Two major statistical issues confronting comparative analyses of hospital outcomes are adequacy of case-mix adjustment and proper accounting for random variation. Hierarchical modeling has been proposed to improve precision and reduce the impact of random variation but becomes difficult to implement when there are numerous case-mix factors to control. In this paper we formulate the problem of hospital performance comparisons within the framework of potential outcomes and illustrate an approach to hospital comparisons which combines multiple category propensity score methods for the control of case-mix variations with hierarchical Bayesian modeling of case-mix adjusted summaries. The approach is similar to that proposed by Huang et al. (Health Serv Res 40:253–278, 2005) but extends their approach by using a Bayesian model to accommodate hospital level attributes and to facilitate joint modeling of performance for multiple outcomes. The analytical approach is illustrated by a comparison of 30 day post admission mortality risks for patients treated for acute myocardial infarction, pneumonia or stroke in 34 New Zealand public hospitals. In a small simulation study, reported in electronic supplementary material, hierarchical models outperformed non-hierarchical models, achieving both better credible interval coverage and shorter average interval lengths for measures of between hospital variation based on contrasts between the 90th and 10th percentiles of the mortality risk distribution. Simulation performance of hierarchical and non-hierarchical models in detecting unusual performance was similar.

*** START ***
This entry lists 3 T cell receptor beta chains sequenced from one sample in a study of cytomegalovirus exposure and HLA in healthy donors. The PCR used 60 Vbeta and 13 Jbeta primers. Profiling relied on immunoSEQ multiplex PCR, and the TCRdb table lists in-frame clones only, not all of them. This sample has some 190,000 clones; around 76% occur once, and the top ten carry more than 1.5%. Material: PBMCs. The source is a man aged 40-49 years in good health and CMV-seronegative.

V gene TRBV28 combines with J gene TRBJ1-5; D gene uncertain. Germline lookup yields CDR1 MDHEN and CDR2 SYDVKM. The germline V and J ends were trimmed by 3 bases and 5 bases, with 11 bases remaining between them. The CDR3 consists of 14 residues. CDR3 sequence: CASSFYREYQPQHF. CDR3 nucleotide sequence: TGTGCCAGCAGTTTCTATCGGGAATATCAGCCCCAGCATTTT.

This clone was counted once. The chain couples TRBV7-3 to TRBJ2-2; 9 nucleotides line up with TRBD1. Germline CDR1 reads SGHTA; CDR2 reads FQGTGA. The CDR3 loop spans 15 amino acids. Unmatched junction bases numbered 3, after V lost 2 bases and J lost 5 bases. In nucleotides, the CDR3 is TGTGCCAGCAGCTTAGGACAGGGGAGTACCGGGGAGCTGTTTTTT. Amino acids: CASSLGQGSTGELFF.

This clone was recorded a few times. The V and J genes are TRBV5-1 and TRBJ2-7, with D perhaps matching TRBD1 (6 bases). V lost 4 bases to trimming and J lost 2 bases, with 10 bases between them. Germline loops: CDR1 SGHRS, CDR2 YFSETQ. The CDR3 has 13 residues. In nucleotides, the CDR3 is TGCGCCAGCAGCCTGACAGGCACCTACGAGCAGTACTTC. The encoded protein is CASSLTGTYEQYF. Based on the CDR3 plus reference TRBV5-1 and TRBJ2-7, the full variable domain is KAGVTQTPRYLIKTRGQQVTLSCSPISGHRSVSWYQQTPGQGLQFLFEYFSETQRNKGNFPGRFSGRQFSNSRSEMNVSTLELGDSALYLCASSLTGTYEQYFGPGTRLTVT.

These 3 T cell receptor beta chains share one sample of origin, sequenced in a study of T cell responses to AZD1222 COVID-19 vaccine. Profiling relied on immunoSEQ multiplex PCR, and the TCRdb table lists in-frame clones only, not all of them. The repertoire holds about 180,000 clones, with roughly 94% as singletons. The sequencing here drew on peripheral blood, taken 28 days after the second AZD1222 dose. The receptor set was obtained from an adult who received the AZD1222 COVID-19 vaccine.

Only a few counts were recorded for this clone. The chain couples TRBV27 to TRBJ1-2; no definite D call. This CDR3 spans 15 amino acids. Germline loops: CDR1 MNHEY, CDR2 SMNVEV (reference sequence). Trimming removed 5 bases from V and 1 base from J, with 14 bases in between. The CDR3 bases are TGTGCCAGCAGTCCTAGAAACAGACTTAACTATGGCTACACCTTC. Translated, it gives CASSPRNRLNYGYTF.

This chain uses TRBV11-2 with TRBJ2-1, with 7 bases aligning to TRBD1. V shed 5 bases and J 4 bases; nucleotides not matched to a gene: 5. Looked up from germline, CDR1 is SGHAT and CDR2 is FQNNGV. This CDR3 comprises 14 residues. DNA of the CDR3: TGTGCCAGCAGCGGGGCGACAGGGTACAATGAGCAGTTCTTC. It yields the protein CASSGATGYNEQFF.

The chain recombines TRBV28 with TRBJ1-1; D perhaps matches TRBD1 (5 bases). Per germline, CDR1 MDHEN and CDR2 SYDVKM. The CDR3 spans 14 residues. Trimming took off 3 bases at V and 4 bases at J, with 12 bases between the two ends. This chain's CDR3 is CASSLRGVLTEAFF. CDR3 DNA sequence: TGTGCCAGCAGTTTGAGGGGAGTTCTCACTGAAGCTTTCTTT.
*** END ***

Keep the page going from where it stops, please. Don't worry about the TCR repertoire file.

Graham, P. J., Hider, P., Cumming, J., Raymont, A., & Finlayson, M. (2012). Variation in New Zealand hospital outcomes: Combining hierachical Bayesian modeling and propensity score methods for hospital performance comparisons. Health Services and Outcomes Research Methodology, 12(1), 1-28. https://doi.org/10.1007/s10742-012-0079-9